Each route is sequenced from start to finish, giving the order in which the mapping tool recommends the visits be done. The sophisticated modelling also builds in other relevant factors. These include breaks, households with more than one patient, time taken to ring the doorbell, chat with the patient, give the jab and sit with patient for 15 minutes recovery. The journey data is supplied in a spreadsheet with a map providing a visualisation of the routes. Each location is shown as a dot on the map. These are then clustered into groupings to match the dosage and time requirement. Routes can include patients from multiple practices within the PCN with GPs vaccinating each other’s patients to increase efficiency. 

The GIS team was able to react extremely quickly to the original request. Using their expertise with Esri GIS software they were able to build the original model and procedures in less than 2 weeks from initial contact on 22 January, to launching a full solution to the PCN on 4 February. 

The Benefits 

Crucially, the solution minimizes wastage of the vaccine and PCNs can plan thoroughly and communicate with patients in advance. Patients in each cluster will know when to expect their visits and vaccinators can call patients to confirm an accurate time. The model also builds in contingency time for unexplained delays which maximizes the vaccination program success rate. 

The routing solution is saving the PCNs time and money. Before working with the GIS team, the PCNs planning was often not optimized and journeys quite chaotic. This resulted in increased journey times. Not only was it taking longer but fewer doses being given per day. This increased the number of days needed for vaccinations and consequently the cost of delivering the program. 

The mapping solution can be used to improve vaccination planning for the remaining first jab patients’ who are housebound, and to plan the second round of jabs and enable these to be managed more efficiently. 

Using their expertise to model the data and interpret requirements into logical solutions, the GIS team were able to deliver the initial development in less than 2 weeks. With development of all the procedures now complete, and any pitfalls already resolved, the solution is now ready to be set up for new PCNs within only 1-2 days, provided good patient data is supplied (templates are provided).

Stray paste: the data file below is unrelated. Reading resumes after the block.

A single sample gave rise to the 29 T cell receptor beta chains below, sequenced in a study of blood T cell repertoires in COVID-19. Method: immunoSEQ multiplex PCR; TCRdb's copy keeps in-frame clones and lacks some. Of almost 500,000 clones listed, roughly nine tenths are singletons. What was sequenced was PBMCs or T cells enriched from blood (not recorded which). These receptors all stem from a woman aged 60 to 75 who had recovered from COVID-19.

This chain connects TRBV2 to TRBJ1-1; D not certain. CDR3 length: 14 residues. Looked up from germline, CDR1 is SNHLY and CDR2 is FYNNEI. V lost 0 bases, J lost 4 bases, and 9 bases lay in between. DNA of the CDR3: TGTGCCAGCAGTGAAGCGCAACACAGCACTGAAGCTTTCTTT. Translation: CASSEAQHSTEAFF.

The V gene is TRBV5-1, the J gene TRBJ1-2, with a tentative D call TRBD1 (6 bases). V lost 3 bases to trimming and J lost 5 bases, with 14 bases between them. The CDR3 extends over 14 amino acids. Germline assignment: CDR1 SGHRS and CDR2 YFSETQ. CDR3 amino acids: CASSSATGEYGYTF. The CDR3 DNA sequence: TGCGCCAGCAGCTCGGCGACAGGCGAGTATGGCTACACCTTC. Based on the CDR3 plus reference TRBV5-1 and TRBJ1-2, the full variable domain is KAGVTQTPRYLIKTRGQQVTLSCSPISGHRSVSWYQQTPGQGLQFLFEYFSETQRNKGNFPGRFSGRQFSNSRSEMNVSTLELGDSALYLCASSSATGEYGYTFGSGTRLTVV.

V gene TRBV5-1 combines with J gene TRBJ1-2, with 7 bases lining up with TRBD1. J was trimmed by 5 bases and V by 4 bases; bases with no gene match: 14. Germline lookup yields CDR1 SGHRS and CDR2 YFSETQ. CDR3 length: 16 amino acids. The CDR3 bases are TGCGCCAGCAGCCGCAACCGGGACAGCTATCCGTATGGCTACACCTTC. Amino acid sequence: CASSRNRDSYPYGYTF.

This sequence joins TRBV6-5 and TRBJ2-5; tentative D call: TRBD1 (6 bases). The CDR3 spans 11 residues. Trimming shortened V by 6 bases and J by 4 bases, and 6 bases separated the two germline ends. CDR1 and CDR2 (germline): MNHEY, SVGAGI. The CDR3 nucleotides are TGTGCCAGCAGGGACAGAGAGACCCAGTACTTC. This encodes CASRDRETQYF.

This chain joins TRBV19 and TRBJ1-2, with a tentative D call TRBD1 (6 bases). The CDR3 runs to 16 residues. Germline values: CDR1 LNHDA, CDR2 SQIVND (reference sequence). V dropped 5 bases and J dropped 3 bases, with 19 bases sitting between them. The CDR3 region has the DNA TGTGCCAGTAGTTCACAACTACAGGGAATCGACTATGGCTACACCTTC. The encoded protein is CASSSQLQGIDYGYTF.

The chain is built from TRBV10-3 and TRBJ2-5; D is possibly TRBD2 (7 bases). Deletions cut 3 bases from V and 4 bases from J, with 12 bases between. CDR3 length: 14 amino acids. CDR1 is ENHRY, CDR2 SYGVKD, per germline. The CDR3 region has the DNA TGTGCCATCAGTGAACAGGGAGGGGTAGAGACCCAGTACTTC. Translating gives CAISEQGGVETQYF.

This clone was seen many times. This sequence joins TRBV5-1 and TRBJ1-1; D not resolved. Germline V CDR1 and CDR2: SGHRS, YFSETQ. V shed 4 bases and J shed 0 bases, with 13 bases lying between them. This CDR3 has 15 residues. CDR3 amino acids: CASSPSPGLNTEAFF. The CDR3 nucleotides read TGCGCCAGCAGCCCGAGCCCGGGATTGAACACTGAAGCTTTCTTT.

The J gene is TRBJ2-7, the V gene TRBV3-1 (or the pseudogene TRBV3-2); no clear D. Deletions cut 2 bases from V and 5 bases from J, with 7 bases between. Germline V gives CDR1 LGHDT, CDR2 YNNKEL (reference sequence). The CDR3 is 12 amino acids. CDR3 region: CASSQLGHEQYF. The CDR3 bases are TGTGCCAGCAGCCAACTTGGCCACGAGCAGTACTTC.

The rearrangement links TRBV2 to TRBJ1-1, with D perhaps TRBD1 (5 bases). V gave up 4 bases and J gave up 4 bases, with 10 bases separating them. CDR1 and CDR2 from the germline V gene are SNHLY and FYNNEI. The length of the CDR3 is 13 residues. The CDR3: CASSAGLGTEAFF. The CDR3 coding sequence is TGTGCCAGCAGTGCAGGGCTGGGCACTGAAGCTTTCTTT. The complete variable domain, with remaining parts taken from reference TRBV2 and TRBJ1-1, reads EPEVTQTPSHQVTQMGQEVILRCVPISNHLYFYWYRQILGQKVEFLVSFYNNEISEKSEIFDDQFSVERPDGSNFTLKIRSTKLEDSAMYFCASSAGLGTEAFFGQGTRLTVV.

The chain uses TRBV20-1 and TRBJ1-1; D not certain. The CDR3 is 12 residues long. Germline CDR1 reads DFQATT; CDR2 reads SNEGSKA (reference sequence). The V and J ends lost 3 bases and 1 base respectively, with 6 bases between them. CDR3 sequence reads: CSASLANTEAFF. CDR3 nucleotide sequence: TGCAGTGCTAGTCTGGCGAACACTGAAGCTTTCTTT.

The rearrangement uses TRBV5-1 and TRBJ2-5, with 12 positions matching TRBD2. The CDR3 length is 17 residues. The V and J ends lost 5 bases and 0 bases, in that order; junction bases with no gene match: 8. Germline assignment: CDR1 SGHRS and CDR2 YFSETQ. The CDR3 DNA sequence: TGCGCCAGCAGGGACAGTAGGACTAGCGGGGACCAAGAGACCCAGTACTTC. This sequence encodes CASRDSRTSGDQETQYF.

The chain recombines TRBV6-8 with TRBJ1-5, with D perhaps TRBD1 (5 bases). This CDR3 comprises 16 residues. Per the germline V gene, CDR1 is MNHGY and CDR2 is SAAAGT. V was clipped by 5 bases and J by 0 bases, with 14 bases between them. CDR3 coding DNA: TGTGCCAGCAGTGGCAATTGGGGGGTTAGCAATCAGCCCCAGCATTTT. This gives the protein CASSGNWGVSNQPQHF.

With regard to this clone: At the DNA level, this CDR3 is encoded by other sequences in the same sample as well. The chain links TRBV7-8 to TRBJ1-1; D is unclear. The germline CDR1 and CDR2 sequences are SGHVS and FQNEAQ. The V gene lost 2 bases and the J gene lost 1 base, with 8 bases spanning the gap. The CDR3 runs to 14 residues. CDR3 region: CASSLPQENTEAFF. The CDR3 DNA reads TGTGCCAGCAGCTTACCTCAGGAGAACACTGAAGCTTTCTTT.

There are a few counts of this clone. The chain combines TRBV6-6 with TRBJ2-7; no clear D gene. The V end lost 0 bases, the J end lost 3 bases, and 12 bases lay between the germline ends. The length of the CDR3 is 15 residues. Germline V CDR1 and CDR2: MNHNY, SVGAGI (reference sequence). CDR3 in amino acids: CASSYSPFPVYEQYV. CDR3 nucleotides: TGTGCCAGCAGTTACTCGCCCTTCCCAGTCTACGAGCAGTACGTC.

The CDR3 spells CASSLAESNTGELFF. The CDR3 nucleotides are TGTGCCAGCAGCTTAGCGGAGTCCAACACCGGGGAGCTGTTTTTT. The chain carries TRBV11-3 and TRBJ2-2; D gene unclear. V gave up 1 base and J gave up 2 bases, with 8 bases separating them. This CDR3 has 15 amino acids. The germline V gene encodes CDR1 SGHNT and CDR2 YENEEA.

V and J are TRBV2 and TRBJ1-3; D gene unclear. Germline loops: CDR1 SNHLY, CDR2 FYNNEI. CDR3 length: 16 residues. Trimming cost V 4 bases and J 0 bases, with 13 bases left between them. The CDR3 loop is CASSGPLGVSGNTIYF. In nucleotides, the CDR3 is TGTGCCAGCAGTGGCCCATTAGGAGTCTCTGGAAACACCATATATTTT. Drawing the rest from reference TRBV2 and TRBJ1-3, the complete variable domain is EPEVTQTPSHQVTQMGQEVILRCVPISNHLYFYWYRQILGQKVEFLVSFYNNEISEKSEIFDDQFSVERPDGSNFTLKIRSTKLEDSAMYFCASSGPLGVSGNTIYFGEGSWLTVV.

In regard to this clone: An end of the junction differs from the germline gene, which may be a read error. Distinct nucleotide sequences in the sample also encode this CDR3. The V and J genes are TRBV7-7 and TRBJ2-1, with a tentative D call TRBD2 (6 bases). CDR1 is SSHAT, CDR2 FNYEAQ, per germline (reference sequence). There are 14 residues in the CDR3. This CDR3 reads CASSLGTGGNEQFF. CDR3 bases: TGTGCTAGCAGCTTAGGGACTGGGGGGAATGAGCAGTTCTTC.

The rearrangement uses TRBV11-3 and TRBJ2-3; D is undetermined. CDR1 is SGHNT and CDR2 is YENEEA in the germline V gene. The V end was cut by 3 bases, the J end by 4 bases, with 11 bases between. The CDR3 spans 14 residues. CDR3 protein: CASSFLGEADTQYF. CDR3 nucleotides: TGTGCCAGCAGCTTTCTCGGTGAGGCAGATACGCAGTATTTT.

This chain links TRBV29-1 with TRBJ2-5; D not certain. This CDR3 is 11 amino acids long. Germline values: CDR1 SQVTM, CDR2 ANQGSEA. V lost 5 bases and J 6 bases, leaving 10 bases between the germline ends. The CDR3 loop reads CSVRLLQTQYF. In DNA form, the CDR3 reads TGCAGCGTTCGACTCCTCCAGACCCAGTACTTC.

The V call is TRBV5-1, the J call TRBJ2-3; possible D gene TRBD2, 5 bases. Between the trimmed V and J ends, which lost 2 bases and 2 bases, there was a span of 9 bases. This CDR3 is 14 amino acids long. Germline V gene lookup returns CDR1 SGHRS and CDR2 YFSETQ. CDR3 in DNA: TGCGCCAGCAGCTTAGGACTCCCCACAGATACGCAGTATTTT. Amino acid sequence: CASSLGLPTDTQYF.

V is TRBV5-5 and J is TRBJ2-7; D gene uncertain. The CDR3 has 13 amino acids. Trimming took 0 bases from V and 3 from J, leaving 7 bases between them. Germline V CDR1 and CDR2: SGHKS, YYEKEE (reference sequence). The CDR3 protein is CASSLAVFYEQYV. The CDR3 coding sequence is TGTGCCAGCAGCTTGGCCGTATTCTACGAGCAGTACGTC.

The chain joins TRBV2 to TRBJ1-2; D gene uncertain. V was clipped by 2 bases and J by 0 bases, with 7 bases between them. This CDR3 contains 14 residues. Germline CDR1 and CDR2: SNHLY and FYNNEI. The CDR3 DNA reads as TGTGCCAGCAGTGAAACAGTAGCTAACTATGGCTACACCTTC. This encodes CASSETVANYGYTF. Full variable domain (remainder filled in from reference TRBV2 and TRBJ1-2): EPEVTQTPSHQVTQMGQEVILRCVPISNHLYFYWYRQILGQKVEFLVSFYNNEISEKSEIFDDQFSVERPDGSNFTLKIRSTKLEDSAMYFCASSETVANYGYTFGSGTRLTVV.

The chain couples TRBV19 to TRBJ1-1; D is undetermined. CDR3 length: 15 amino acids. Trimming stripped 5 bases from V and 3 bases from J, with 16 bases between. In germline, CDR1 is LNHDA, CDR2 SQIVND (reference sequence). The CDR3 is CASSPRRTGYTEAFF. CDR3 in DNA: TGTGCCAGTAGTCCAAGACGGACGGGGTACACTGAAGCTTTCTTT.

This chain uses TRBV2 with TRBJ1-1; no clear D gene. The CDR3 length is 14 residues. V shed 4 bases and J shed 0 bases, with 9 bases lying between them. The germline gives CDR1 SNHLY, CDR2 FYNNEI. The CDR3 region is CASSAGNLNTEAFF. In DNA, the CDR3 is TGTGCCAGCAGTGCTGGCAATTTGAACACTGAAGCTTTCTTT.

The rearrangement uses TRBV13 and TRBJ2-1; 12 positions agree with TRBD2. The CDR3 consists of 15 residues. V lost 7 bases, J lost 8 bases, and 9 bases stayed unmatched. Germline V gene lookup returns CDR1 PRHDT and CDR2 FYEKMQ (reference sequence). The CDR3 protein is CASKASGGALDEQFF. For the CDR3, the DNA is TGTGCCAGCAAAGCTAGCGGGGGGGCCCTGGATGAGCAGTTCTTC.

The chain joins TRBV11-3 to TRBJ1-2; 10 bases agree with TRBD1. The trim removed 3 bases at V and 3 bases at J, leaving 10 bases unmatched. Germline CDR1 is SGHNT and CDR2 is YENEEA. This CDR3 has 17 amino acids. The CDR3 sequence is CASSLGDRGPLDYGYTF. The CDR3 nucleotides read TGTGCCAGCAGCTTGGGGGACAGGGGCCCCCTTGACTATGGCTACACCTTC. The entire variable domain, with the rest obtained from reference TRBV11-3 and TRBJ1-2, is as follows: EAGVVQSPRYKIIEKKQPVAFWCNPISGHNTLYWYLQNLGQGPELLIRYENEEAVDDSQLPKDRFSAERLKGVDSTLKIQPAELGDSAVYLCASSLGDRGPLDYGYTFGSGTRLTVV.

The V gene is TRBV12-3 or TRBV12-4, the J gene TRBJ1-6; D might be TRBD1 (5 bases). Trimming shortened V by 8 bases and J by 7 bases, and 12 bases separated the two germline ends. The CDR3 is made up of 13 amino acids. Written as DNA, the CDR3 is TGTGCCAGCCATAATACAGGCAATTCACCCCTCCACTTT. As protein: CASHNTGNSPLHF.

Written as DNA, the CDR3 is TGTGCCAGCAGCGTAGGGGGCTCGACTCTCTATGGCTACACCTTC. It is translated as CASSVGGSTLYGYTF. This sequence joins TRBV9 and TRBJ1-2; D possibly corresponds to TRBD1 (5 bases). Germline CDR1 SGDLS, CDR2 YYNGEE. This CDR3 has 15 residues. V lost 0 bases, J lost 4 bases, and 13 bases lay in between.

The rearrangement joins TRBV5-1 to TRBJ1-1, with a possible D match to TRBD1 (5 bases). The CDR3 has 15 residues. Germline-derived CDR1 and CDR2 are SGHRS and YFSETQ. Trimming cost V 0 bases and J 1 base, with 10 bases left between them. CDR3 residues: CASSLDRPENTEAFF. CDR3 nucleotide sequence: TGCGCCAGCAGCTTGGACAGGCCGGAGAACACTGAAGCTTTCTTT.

Patient confidentiality is protected as no patient identifiable data is transferred from practices. Patient name and contact details are matched only within the practice and they follow up to make appointments. The solution has been developed using proprietary Esri commercial software which SCW owns, so the system is secure. 

The data used is the most accurate available. As an Ordnance Survey (OS) partner, SCW has access to specific OS products to deliver this accuracy. To calculate the routing, it using the OS national routing network dataset. It also uses the OS national official addresses of the UK, address base premium, to pinpoint specific households, minimizing time to find patients. 

About NHS South Central and West Commissiong Support Unit:

Based in the south of England, SCW’s team of 1,300 skilled professionals provides expert support for more than 80 NHS and non-NHS customers – nationally, regionally and locally. We are proud to be making a difference for 14 million people across an area of 15,600 square miles. As a delivery partner for 13 STPs (Sustainability and Transformation Partnerships), we have been at the heart of emerging Integrated Care Systems (ICSs) and the increasing adoption of population health management approaches.
https://www.scwcsu.nhs.uk/about-us/